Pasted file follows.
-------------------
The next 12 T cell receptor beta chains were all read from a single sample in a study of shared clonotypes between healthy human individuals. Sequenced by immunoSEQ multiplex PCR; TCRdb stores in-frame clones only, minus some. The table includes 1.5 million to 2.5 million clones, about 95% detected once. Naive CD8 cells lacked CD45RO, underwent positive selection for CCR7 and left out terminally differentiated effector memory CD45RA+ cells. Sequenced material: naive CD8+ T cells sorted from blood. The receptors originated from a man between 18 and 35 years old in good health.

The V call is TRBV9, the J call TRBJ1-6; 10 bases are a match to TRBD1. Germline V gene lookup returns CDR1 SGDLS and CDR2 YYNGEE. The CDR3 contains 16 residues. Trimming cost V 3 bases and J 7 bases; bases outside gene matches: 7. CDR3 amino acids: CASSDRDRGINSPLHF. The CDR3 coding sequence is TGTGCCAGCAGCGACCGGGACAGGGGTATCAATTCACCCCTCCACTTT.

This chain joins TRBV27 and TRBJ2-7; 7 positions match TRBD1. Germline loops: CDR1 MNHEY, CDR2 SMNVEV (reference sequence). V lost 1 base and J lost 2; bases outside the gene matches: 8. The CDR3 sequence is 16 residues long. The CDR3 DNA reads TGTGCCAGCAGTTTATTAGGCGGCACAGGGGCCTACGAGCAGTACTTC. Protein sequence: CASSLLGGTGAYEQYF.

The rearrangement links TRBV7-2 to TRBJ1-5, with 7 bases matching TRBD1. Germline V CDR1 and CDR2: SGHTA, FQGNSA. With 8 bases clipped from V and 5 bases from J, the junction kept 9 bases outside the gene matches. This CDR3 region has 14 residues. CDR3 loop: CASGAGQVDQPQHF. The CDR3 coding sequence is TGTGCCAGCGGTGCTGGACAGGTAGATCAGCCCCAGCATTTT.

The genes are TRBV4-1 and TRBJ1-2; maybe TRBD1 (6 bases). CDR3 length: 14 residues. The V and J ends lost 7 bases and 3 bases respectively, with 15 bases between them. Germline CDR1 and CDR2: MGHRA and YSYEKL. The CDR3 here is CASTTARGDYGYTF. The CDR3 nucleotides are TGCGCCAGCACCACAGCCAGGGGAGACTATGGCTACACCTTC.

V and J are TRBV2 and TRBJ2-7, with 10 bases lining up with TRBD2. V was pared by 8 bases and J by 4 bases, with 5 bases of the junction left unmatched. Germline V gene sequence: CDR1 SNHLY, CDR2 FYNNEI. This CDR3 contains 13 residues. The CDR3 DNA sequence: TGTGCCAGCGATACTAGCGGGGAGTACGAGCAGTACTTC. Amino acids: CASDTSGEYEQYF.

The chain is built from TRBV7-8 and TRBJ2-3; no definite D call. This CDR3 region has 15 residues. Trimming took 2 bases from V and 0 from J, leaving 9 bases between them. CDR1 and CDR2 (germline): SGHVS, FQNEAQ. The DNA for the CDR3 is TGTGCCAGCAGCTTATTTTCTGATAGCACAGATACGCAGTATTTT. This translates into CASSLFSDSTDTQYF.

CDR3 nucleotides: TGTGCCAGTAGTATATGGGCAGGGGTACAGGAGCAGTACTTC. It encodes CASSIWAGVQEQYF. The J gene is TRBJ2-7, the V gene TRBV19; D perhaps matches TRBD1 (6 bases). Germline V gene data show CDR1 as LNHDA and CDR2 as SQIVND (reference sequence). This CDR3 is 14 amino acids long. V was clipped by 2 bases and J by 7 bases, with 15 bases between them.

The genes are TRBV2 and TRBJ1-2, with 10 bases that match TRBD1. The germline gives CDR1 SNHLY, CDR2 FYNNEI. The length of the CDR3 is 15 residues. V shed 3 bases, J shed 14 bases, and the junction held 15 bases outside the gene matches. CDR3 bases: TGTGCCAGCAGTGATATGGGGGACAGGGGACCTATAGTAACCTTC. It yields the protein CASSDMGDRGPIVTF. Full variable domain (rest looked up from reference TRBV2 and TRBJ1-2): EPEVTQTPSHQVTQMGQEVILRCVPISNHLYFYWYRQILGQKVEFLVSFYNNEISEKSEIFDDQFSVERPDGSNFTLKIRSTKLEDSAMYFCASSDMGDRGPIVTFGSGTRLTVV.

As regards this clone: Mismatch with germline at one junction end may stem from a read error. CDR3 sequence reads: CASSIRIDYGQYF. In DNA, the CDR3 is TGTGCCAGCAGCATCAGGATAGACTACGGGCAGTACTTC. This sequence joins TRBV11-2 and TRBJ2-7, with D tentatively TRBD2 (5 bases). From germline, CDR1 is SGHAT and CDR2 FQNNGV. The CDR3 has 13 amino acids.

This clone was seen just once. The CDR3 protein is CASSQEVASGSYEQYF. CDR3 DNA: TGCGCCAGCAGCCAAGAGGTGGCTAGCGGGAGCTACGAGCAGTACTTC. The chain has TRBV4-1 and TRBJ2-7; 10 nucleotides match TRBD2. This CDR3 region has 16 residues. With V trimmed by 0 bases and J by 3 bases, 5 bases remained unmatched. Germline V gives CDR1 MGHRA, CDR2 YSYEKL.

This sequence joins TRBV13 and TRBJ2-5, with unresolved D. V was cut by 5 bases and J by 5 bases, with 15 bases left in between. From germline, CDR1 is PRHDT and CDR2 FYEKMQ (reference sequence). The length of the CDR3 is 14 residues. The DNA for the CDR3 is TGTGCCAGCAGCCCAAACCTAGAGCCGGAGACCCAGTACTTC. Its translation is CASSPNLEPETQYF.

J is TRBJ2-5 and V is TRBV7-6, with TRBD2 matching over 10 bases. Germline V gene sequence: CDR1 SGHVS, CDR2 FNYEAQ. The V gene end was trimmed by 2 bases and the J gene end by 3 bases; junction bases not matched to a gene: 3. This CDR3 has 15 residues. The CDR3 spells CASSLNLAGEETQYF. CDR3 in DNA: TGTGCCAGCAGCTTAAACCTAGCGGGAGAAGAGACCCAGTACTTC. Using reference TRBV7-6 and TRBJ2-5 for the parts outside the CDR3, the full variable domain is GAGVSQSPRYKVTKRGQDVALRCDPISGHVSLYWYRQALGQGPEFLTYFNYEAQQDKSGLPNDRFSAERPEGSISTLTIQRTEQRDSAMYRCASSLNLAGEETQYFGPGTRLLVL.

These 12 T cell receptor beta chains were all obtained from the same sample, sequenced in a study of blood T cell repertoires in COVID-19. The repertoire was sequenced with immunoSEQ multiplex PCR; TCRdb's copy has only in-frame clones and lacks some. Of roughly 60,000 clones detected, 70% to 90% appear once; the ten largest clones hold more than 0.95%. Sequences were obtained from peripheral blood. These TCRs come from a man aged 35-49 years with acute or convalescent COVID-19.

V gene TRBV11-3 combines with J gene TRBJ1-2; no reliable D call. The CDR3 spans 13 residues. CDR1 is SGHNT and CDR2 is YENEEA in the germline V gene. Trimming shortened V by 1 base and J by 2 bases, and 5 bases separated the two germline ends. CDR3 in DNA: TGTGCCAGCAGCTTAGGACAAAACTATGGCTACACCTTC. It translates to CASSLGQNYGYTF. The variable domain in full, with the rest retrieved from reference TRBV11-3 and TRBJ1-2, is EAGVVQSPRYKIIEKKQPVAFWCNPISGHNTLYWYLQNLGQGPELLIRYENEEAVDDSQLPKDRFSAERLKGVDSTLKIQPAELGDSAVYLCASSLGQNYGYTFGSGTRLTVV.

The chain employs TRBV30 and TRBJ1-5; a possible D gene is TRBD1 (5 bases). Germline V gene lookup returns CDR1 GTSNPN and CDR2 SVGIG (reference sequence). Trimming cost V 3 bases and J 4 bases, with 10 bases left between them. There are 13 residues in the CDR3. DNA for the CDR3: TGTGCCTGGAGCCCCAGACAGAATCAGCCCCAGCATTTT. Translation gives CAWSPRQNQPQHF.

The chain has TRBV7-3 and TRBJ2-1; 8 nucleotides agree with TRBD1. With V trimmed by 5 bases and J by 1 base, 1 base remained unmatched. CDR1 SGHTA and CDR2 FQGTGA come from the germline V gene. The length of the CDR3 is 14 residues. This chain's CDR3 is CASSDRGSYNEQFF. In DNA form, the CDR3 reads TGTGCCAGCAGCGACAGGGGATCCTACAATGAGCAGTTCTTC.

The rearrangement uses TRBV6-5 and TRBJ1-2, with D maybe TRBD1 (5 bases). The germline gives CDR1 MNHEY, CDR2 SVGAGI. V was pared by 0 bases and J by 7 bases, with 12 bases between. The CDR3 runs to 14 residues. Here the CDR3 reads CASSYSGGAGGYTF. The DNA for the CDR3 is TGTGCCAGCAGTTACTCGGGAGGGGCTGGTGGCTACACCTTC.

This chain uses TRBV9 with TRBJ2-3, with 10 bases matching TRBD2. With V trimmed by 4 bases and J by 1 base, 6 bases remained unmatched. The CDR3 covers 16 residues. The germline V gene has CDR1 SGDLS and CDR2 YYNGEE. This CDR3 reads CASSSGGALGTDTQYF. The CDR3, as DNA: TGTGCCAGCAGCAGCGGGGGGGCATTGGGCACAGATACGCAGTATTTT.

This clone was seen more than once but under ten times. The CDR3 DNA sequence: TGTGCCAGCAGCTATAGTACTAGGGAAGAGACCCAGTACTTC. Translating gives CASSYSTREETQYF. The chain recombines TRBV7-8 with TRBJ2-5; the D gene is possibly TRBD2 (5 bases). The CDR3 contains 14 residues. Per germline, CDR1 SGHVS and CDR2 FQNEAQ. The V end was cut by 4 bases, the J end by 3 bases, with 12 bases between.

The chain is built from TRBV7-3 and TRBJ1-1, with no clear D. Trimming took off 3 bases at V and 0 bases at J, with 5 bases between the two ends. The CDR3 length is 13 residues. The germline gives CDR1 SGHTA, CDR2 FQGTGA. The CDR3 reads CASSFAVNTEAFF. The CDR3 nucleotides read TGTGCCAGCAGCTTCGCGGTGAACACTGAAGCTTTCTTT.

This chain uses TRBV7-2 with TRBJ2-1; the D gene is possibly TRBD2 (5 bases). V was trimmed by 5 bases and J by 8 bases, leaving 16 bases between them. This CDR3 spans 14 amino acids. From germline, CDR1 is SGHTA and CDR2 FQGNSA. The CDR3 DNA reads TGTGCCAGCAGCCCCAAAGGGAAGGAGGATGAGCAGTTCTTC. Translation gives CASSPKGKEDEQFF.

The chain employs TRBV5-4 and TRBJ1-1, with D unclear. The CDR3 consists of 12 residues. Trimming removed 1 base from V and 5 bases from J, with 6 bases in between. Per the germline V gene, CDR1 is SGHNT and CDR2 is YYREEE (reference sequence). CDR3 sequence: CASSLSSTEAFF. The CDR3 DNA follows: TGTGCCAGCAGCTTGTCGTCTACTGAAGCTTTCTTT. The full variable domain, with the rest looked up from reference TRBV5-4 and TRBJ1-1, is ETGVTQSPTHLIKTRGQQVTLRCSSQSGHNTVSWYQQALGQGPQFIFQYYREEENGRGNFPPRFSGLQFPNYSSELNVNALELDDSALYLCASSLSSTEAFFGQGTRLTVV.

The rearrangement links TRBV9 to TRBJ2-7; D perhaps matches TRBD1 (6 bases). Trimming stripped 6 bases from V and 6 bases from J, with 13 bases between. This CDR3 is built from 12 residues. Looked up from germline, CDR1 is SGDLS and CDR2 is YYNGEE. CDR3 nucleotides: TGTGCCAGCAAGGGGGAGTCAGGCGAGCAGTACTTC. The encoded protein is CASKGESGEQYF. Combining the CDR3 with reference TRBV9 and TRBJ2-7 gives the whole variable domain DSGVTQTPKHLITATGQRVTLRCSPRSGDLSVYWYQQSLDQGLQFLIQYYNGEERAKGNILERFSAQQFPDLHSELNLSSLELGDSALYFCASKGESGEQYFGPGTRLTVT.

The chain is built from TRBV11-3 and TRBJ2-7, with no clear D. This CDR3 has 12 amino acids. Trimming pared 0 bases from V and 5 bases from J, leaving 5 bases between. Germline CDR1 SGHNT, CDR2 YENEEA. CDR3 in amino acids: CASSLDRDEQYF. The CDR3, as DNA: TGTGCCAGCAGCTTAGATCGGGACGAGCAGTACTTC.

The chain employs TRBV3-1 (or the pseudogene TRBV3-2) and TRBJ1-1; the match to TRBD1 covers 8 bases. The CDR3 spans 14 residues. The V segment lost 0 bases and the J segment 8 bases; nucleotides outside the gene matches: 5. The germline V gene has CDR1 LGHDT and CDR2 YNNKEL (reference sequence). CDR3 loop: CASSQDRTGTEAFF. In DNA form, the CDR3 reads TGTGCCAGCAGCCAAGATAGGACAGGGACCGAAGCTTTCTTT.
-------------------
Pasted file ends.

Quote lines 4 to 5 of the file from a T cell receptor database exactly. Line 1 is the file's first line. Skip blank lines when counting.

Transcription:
The rearrangement links TRBV7-2 to TRBJ1-5, with 7 bases matching TRBD1. Germline V CDR1 and CDR2: SGHTA, FQGNSA. With 8 bases clipped from V and 5 bases from J, the junction kept 9 bases outside the gene matches. This CDR3 region has 14 residues. CDR3 loop: CASGAGQVDQPQHF. The CDR3 coding sequence is TGTGCCAGCGGTGCTGGACAGGTAGATCAGCCCCAGCATTTT.

The genes are TRBV4-1 and TRBJ1-2; maybe TRBD1 (6 bases). CDR3 length: 14 residues. The V and J ends lost 7 bases and 3 bases respectively, with 15 bases between them. Germline CDR1 and CDR2: MGHRA and YSYEKL. The CDR3 here is CASTTARGDYGYTF. The CDR3 nucleotides are TGCGCCAGCACCACAGCCAGGGGAGACTATGGCTACACCTTC.